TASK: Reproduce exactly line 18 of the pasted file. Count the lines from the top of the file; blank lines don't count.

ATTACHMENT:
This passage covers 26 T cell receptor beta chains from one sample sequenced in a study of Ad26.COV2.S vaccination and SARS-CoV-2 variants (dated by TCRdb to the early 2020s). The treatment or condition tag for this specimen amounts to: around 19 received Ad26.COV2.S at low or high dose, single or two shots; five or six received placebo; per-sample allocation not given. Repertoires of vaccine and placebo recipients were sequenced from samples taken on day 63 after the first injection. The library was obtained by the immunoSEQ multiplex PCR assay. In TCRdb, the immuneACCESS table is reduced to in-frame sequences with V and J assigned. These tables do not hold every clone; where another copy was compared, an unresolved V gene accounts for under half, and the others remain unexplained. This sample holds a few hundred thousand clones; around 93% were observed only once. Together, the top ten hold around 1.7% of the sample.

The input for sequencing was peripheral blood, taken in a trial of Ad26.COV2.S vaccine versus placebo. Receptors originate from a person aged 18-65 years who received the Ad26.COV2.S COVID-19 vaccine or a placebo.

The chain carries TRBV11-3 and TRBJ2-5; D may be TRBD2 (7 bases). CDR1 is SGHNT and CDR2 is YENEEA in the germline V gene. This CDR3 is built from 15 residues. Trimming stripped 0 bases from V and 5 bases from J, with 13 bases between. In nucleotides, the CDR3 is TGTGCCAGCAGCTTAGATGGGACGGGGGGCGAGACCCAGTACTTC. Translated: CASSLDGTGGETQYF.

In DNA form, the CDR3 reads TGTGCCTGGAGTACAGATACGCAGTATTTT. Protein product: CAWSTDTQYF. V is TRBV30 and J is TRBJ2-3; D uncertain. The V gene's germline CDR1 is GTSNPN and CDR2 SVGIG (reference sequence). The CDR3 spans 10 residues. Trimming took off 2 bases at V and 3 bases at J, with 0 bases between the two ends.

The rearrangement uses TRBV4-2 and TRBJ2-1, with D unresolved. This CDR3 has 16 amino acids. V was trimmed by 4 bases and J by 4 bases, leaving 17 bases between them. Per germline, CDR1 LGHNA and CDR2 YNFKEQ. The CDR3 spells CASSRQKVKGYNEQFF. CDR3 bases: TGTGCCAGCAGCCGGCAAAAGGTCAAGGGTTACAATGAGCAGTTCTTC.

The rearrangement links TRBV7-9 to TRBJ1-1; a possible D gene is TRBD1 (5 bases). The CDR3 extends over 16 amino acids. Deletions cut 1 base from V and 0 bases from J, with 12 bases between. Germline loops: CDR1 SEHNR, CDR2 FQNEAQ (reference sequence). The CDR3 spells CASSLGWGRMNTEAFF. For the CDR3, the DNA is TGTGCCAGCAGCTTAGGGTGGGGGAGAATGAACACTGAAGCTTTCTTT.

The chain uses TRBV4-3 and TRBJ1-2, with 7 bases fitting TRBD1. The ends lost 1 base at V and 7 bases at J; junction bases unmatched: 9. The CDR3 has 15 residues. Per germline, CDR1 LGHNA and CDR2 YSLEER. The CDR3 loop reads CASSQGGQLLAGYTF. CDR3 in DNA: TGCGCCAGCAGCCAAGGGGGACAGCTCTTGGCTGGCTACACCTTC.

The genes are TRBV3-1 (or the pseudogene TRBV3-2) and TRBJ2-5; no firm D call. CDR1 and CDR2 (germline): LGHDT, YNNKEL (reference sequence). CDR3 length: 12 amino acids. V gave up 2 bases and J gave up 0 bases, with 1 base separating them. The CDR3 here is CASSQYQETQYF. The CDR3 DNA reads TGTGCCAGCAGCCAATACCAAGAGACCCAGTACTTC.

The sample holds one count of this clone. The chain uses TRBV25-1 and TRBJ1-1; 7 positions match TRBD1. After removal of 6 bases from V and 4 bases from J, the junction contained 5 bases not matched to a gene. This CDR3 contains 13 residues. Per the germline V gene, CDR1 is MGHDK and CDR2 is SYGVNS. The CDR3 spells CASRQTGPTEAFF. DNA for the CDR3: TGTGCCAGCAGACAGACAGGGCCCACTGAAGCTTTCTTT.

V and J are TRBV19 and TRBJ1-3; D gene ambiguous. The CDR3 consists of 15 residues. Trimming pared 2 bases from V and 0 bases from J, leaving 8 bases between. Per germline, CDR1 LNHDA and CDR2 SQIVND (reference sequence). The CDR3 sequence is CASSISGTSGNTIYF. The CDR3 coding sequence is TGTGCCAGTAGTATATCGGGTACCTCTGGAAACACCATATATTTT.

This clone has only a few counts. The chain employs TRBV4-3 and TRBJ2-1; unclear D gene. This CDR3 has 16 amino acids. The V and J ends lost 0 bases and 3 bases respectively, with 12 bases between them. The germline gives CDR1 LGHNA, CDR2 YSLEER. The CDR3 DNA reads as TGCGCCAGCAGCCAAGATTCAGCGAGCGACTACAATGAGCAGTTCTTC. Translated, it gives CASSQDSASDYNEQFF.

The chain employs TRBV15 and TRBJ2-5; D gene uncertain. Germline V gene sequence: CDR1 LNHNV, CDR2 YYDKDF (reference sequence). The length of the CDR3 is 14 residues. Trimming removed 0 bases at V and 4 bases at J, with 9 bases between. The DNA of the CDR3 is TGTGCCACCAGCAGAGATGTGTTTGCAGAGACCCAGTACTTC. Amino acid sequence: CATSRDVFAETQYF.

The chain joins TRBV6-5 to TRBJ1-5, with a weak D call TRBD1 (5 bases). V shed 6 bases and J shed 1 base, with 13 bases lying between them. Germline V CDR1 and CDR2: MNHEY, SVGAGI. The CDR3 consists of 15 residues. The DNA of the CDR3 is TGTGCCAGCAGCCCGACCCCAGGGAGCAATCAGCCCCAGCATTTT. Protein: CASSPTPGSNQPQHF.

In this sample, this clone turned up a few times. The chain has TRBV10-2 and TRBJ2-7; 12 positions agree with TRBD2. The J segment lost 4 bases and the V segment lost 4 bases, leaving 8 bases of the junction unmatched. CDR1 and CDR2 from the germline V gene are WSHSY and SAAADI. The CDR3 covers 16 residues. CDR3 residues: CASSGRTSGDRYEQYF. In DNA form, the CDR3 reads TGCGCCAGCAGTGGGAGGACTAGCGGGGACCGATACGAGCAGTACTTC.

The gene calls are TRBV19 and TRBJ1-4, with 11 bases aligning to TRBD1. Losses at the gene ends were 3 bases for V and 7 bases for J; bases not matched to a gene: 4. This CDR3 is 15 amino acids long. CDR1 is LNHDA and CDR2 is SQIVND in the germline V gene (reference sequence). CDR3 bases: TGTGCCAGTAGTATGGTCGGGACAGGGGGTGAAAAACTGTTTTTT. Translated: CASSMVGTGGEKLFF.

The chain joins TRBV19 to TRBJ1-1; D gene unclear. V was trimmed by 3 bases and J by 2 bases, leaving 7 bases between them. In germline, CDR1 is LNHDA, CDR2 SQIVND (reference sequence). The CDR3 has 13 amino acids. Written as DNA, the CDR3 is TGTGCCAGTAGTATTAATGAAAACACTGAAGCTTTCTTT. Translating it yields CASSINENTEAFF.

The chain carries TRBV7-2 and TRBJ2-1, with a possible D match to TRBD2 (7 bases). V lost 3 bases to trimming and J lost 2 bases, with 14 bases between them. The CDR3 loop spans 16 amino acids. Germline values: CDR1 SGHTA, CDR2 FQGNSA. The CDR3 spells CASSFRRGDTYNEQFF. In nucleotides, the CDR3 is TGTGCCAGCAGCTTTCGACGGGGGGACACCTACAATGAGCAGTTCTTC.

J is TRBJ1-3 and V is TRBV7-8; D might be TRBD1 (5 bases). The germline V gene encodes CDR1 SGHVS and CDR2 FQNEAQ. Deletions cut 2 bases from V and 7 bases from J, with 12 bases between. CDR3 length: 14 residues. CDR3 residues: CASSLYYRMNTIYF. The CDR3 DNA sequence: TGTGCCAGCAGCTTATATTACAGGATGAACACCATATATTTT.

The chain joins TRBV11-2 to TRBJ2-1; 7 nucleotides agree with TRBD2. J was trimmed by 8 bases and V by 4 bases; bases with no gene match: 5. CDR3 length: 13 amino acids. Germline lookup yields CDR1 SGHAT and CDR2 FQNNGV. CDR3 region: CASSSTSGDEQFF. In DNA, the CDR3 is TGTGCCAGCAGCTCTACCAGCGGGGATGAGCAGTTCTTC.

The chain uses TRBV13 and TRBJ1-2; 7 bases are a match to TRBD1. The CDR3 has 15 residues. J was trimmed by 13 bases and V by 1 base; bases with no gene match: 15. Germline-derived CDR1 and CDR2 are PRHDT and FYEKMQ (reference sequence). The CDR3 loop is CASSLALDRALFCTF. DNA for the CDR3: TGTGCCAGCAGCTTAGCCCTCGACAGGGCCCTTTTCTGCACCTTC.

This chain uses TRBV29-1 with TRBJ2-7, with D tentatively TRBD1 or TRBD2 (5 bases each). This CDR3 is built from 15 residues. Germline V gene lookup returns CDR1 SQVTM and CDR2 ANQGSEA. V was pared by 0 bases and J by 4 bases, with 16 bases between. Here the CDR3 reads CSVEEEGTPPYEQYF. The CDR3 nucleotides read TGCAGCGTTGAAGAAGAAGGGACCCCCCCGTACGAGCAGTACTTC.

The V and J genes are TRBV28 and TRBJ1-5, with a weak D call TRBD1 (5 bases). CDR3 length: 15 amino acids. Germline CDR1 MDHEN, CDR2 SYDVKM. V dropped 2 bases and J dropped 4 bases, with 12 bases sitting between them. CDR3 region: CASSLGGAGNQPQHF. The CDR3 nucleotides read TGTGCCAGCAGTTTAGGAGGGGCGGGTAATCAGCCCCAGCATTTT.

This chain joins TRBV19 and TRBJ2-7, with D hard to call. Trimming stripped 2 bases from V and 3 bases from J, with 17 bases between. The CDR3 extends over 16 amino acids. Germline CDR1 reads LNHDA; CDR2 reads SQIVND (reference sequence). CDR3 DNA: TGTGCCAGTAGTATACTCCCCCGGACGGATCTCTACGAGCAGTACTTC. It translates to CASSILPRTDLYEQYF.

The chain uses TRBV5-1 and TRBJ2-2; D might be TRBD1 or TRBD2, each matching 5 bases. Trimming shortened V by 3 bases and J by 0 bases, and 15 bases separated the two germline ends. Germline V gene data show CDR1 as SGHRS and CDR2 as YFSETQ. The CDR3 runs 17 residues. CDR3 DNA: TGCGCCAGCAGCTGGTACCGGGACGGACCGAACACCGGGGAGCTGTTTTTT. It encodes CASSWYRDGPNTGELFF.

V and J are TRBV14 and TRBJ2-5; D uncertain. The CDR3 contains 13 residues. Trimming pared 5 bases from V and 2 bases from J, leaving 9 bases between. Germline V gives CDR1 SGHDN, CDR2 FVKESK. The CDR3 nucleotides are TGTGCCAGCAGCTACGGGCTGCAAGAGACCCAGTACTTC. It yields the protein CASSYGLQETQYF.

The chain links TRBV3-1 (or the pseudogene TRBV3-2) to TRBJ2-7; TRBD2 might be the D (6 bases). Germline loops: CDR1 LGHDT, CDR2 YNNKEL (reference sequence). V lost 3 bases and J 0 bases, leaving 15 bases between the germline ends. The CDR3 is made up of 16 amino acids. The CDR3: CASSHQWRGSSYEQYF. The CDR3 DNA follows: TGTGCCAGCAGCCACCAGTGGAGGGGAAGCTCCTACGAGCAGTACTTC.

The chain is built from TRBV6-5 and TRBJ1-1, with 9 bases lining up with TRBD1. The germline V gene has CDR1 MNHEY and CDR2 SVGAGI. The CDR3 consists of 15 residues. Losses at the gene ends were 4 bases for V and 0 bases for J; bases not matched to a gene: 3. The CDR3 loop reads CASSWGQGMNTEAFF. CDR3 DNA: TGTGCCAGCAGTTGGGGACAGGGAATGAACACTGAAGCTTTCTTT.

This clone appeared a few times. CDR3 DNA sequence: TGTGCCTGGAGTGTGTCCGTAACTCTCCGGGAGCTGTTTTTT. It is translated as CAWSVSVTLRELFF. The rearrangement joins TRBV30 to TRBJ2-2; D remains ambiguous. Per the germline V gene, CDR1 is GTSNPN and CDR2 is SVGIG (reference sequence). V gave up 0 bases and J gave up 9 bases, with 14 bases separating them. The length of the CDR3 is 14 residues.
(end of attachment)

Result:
J is TRBJ1-3 and V is TRBV7-8; D might be TRBD1 (5 bases). The germline V gene encodes CDR1 SGHVS and CDR2 FQNEAQ. Deletions cut 2 bases from V and 7 bases from J, with 12 bases between. CDR3 length: 14 residues. CDR3 residues: CASSLYYRMNTIYF. The CDR3 DNA sequence: TGTGCCAGCAGCTTATATTACAGGATGAACACCATATATTTT.